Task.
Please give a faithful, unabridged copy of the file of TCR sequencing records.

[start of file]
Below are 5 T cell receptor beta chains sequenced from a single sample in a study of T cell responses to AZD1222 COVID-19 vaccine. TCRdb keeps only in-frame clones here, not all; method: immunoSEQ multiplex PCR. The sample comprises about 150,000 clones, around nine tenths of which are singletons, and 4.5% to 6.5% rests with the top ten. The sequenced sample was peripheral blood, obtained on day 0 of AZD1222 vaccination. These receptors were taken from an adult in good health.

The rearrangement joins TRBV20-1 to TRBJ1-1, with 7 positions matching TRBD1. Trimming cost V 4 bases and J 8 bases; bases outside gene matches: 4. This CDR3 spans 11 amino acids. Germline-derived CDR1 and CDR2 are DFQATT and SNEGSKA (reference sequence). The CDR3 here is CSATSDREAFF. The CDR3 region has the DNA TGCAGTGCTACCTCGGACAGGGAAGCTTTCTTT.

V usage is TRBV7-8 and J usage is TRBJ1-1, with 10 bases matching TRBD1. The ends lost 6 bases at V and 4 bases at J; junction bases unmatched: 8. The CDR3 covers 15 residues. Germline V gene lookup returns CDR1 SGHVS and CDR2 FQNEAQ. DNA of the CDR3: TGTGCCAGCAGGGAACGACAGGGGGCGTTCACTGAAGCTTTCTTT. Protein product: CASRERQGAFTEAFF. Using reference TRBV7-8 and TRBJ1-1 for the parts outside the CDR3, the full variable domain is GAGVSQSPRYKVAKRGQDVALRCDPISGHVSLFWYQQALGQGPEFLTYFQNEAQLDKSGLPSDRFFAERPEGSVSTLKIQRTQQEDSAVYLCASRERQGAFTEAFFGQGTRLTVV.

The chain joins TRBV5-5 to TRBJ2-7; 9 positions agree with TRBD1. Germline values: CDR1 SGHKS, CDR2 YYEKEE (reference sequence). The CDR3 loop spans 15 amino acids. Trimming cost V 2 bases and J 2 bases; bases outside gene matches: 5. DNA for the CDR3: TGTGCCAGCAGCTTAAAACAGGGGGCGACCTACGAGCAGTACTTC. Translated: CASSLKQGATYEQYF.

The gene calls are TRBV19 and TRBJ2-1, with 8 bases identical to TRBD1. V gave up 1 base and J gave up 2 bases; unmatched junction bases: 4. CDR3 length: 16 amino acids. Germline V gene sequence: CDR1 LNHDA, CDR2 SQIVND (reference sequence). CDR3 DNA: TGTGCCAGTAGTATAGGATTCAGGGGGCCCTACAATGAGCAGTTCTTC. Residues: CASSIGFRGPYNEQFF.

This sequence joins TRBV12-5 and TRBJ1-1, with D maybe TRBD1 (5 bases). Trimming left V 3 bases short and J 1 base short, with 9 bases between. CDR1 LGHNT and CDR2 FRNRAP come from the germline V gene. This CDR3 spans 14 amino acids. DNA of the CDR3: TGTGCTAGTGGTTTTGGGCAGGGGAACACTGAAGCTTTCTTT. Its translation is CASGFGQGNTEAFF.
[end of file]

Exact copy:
Below are 5 T cell receptor beta chains sequenced from a single sample in a study of T cell responses to AZD1222 COVID-19 vaccine. TCRdb keeps only in-frame clones here, not all; method: immunoSEQ multiplex PCR. The sample comprises about 150,000 clones, around nine tenths of which are singletons, and 4.5% to 6.5% rests with the top ten. The sequenced sample was peripheral blood, obtained on day 0 of AZD1222 vaccination. These receptors were taken from an adult in good health.

The rearrangement joins TRBV20-1 to TRBJ1-1, with 7 positions matching TRBD1. Trimming cost V 4 bases and J 8 bases; bases outside gene matches: 4. This CDR3 spans 11 amino acids. Germline-derived CDR1 and CDR2 are DFQATT and SNEGSKA (reference sequence). The CDR3 here is CSATSDREAFF. The CDR3 region has the DNA TGCAGTGCTACCTCGGACAGGGAAGCTTTCTTT.

V usage is TRBV7-8 and J usage is TRBJ1-1, with 10 bases matching TRBD1. The ends lost 6 bases at V and 4 bases at J; junction bases unmatched: 8. The CDR3 covers 15 residues. Germline V gene lookup returns CDR1 SGHVS and CDR2 FQNEAQ. DNA of the CDR3: TGTGCCAGCAGGGAACGACAGGGGGCGTTCACTGAAGCTTTCTTT. Protein product: CASRERQGAFTEAFF. Using reference TRBV7-8 and TRBJ1-1 for the parts outside the CDR3, the full variable domain is GAGVSQSPRYKVAKRGQDVALRCDPISGHVSLFWYQQALGQGPEFLTYFQNEAQLDKSGLPSDRFFAERPEGSVSTLKIQRTQQEDSAVYLCASRERQGAFTEAFFGQGTRLTVV.

The chain joins TRBV5-5 to TRBJ2-7; 9 positions agree with TRBD1. Germline values: CDR1 SGHKS, CDR2 YYEKEE (reference sequence). The CDR3 loop spans 15 amino acids. Trimming cost V 2 bases and J 2 bases; bases outside gene matches: 5. DNA for the CDR3: TGTGCCAGCAGCTTAAAACAGGGGGCGACCTACGAGCAGTACTTC. Translated: CASSLKQGATYEQYF.

The gene calls are TRBV19 and TRBJ2-1, with 8 bases identical to TRBD1. V gave up 1 base and J gave up 2 bases; unmatched junction bases: 4. CDR3 length: 16 amino acids. Germline V gene sequence: CDR1 LNHDA, CDR2 SQIVND (reference sequence). CDR3 DNA: TGTGCCAGTAGTATAGGATTCAGGGGGCCCTACAATGAGCAGTTCTTC. Residues: CASSIGFRGPYNEQFF.

This sequence joins TRBV12-5 and TRBJ1-1, with D maybe TRBD1 (5 bases). Trimming left V 3 bases short and J 1 base short, with 9 bases between. CDR1 LGHNT and CDR2 FRNRAP come from the germline V gene. This CDR3 spans 14 amino acids. DNA of the CDR3: TGTGCTAGTGGTTTTGGGCAGGGGAACACTGAAGCTTTCTTT. Its translation is CASGFGQGNTEAFF.